Volume 5: Commentary on Jude & Various Sermons

Look Inside Price $25.20

Binding

Cloth-bound

Format

Book

Page Count

503

Set

The Works of Thomas Manton

Volume

4

ISBN

9781848718937

Short ISBN

8937

Original Pub Date

1870

Banner Pub Date

2020

‘The people of God have ever been exercised with two sorts of enemies–persecutors [external foes] and sectaries [internal foes]: it is hard to say which is worst’. So Thomas Manton begins his ‘To the Reader’ section prefacing his Commentary on Jude. He describes how the threat to the Reforming churches came not only from Roman Catholicism, but increasingly from ‘Libertines and a yokeless generation of men, who are most reproachful to religion and most troublesome’. He clearly understood that some of the gravest threats to the health of the Church come from within its own ranks, and believed Jude to be particularly concerned with such threats.

As well as Manton’s Commentary on Jude, this volume contains Meat out of the Eater, Or, Hopes of Unity in and By Divided and Distracted Times, a sermon preached to the House of Commons on June 30, 1647; England’s Spiritual Languishing; with The Causes and Cure, preached to the House of Commons on June 28, 1648; How May we Cure Distractions in Holy Duties, a sermon on Matthew 15:7,8 (‘Ye hypocrites, well did Isaiah prophesy of you, saying, This people draweth nigh unto me with their mouth, and honoureth me with their lips; but their heart is far from me.’); How Ought We to Improve Our Baptism?, a sermon on Acts 2:28 (‘Be baptized every one of you in the name of Jesus Christ, for the remission of sins’); Man’s Impotency to Help Himself Out of His Misery, a sermon on Romans 5:6, (‘For when we were yet without strength, in due time Christ died for the ungodly.’); The Scripture Sufficient Without Unwritten Traditions, a sermon on 2 Thessalonians 2:15 (‘Therefore, brethren, stand fast, and hold the traditions which ye have been taught, whether by word or our epistle.’); finally, there is included an editorial note on Smectymnuus Redivivus, a work composed by five ministers to answer Bishop Hall’s argument for the divine right of episcopacy and for which Manton provided a preface.

Book Description

This product consists of Volume 5 of The Works of Thomas Manton (1620-1677). Manton’s Works present us with an outstanding example of what was most characteristic in the ministry of the English Puritans: careful, solid, warm-hearted applicatory exposition of the Scriptures. The entire twenty-two volumes are composed of sermons— the legacy of a lifetime devoted to the patient and systematic teaching and application of God’s word. Like his younger contemporary, John Flavel, Manton’s Works are characterised by great pastoral concern and a balanced wisdom. He was, said William Bates in his funeral sermon, ‘endowed with an extraordinary knowledge in the Scriptures’ and this enabled him to exercise a sustained ministry of verse-by-verse preaching without losing the interest of his congregation.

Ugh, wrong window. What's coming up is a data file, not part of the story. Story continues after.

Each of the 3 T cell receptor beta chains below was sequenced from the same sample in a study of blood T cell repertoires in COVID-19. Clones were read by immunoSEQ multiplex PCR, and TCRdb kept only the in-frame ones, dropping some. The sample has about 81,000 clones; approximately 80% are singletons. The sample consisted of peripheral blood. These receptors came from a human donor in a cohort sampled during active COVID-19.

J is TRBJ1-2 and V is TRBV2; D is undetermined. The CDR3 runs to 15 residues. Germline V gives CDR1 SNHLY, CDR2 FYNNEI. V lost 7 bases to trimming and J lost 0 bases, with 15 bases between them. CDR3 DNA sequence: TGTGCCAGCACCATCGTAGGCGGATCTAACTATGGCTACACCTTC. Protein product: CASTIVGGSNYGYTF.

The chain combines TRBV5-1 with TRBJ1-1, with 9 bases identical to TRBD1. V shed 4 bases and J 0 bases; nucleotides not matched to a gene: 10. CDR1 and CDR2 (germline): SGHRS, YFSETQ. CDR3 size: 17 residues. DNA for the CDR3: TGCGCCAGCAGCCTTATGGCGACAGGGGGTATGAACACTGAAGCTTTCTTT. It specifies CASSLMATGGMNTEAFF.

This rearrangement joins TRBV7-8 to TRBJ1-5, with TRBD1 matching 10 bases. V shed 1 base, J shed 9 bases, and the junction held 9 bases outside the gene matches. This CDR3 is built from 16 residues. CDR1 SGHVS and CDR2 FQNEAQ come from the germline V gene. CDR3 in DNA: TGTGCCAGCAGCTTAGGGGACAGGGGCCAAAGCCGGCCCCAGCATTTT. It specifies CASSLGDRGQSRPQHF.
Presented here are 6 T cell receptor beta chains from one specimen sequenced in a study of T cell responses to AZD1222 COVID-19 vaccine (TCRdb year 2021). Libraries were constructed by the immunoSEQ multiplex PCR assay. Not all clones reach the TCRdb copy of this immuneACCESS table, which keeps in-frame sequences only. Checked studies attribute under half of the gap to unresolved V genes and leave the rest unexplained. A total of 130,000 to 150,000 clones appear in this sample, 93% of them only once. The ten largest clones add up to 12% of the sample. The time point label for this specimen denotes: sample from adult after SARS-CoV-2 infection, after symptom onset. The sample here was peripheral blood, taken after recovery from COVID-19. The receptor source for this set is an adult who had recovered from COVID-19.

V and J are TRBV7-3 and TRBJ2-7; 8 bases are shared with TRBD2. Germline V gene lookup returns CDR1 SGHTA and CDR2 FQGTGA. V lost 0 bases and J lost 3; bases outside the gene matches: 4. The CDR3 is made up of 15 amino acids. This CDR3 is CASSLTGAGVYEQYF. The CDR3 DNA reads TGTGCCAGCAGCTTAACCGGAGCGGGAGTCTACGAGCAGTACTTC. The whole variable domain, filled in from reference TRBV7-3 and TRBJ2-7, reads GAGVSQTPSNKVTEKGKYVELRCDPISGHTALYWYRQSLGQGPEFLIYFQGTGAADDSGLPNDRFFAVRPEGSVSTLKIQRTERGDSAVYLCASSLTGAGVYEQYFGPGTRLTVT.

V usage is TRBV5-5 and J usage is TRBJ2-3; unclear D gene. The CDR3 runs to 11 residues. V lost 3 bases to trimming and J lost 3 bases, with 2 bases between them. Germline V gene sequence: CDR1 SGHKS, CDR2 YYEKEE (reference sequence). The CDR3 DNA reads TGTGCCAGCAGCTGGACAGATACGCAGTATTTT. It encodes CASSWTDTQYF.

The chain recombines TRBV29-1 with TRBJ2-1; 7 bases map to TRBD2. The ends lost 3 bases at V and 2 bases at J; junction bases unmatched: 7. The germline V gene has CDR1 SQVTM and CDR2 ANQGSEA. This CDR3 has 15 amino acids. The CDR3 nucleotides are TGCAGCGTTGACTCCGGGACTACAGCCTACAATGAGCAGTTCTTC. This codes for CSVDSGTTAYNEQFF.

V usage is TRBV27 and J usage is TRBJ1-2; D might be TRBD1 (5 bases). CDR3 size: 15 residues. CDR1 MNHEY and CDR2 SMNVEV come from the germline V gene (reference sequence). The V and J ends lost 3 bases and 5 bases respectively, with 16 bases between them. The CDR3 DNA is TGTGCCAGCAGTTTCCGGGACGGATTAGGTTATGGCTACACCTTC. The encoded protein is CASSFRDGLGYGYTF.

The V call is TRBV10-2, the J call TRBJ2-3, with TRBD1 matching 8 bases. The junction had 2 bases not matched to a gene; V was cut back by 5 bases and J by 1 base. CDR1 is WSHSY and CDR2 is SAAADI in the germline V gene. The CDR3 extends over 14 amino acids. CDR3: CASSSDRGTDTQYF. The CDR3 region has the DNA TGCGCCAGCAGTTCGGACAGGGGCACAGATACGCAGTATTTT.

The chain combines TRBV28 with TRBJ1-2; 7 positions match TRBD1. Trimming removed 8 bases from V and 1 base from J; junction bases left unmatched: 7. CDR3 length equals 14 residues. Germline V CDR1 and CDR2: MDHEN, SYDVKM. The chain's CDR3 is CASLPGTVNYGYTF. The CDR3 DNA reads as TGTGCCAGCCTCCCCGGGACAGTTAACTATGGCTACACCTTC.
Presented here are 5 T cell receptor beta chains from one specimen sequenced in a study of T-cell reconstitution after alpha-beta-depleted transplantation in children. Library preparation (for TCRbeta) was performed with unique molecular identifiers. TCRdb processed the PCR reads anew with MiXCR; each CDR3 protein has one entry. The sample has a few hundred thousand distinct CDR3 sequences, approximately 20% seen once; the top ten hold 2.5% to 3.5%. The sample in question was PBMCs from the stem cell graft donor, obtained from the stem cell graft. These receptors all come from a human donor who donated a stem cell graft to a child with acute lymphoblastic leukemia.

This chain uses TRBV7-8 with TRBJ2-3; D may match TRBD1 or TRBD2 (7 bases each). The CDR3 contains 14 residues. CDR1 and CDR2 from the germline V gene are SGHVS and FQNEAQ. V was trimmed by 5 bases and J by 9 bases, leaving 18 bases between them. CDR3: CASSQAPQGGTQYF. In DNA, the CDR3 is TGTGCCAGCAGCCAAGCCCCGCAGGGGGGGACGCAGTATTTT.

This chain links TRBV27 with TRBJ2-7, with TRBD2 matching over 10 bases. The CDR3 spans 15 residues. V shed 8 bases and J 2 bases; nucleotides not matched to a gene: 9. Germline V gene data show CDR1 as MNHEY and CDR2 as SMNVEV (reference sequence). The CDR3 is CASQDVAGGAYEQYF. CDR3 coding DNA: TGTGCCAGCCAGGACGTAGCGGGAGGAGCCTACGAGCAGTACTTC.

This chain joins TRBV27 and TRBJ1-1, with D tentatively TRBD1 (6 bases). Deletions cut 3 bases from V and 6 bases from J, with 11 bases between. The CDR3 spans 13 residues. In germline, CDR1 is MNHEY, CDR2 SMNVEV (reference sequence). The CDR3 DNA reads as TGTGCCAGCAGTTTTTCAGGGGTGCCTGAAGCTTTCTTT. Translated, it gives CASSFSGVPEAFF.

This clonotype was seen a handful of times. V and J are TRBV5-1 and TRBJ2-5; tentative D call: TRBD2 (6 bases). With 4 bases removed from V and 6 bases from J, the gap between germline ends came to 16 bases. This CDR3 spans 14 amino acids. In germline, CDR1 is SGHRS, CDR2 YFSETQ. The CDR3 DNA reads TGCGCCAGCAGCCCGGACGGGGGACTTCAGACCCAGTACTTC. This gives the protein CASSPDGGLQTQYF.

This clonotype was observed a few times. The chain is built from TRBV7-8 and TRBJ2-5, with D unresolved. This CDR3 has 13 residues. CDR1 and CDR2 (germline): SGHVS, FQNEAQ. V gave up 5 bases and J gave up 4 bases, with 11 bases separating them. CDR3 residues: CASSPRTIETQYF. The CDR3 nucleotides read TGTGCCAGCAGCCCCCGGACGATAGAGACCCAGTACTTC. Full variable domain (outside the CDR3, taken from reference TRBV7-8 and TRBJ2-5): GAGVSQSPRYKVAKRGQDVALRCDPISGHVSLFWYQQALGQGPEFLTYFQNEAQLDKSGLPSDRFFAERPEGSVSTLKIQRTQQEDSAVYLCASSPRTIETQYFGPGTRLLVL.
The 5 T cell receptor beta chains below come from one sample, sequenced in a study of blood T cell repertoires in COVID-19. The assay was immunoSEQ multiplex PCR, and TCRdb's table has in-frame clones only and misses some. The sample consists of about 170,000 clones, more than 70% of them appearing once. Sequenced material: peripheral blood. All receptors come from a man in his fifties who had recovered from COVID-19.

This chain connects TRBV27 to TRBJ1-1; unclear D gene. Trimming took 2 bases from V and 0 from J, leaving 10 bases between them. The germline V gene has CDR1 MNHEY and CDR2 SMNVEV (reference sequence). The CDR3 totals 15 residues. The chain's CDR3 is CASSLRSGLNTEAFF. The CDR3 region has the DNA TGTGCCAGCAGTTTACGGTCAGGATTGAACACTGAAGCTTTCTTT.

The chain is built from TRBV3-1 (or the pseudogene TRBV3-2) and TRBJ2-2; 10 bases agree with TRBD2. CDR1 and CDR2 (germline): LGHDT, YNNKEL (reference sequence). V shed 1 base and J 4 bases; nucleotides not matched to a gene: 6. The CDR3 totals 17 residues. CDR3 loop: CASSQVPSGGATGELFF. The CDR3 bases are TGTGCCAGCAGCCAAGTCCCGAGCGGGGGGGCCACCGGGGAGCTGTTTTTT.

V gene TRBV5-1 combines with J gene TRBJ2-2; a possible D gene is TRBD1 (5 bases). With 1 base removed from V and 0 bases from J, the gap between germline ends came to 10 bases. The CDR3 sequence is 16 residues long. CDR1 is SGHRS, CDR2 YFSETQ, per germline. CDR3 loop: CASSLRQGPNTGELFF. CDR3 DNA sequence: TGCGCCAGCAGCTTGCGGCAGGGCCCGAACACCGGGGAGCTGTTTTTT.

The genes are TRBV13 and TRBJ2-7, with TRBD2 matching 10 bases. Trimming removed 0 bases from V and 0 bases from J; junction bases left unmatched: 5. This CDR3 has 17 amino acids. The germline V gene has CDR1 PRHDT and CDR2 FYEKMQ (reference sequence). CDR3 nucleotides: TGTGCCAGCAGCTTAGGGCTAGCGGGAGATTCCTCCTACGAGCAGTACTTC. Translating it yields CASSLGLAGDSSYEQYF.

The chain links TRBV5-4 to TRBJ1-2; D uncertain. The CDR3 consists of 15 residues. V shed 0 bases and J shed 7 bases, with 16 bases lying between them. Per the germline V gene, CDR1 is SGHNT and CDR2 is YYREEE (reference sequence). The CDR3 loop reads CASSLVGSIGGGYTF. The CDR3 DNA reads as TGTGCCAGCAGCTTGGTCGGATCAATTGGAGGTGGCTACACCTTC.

The set is a facsimile of the James Nisbet & Co. edition of 1870.

Endorsements

‘I have come to know him so well that I could choose him out from among a thousand divines if he were again to put on his portly form, and display among modern men that countenance wherein was a ‘great mixture of majesty and meekness.’ His works occupy twenty-two volumes in the Victorian reprint: a mighty mountain of sound theology. They mostly consist of sermons; but what sermons! They are not so sparkling as those of Henry Smith, nor so profound as those of Owen, nor so rhetorical as those of Howe, or so pithy as those of Watson, nor so fascinating as those of Brooks; and yet they are second to none of these. For solid, sensible instruction forcibly delivered they cannot be surpassed. Manton is not brilliant, but he is always clear; he is not oratorical, but he is powerful; he is not striking, but he is deep. There is not a poor discourse in the whole collection: he is evenly good, constantly excellent. Ministers who do not know Manton need not wonder if they are themselves unknown.’ — CHARLES SPURGEON

‘If ever there was an English divine who must be classed as a Puritan, that man is Manton…his works, like [Bunyan’s] Pilgrim’s Progress, deserve the attention of all true Christians…As an expositor of Scripture I regard Manton with unmingled admiration. Here, at any rate, he is facile princeps [easily first] among the divines of the Puritan school…In days like these, I am thankful that the publishers of Manton’s Works have boldly come forward to offer real literary gold to the reading public.’ — J. C. RYLE

Table of Contents Expand ↓

1. A PRACTICAL COMMENTARY; OR, AN EXPOSITION WITH NOTES, ON THE EPISTLE OF JUDE:– The Epistle Dedicatory (3) To the Reader (6) Exposition (9-376) 2. MEAT OUT OF THE EATER (377) 3. ENGLAND'S SPIRITUAL LANGUISHING (411) 4. SERMONS AT THE MORNING EXERCISE:– How we may Cure Distractions in Holy Duties (441) How Ought we to Improve our Baptism? (459) Man's Impotency to Help Himself out of his Misery (473) The Scripture Sufficient without Unwritten Traditions (485) EDITORIAL NOTE ON SMECTYMNUUS REDIVIVUS (501)

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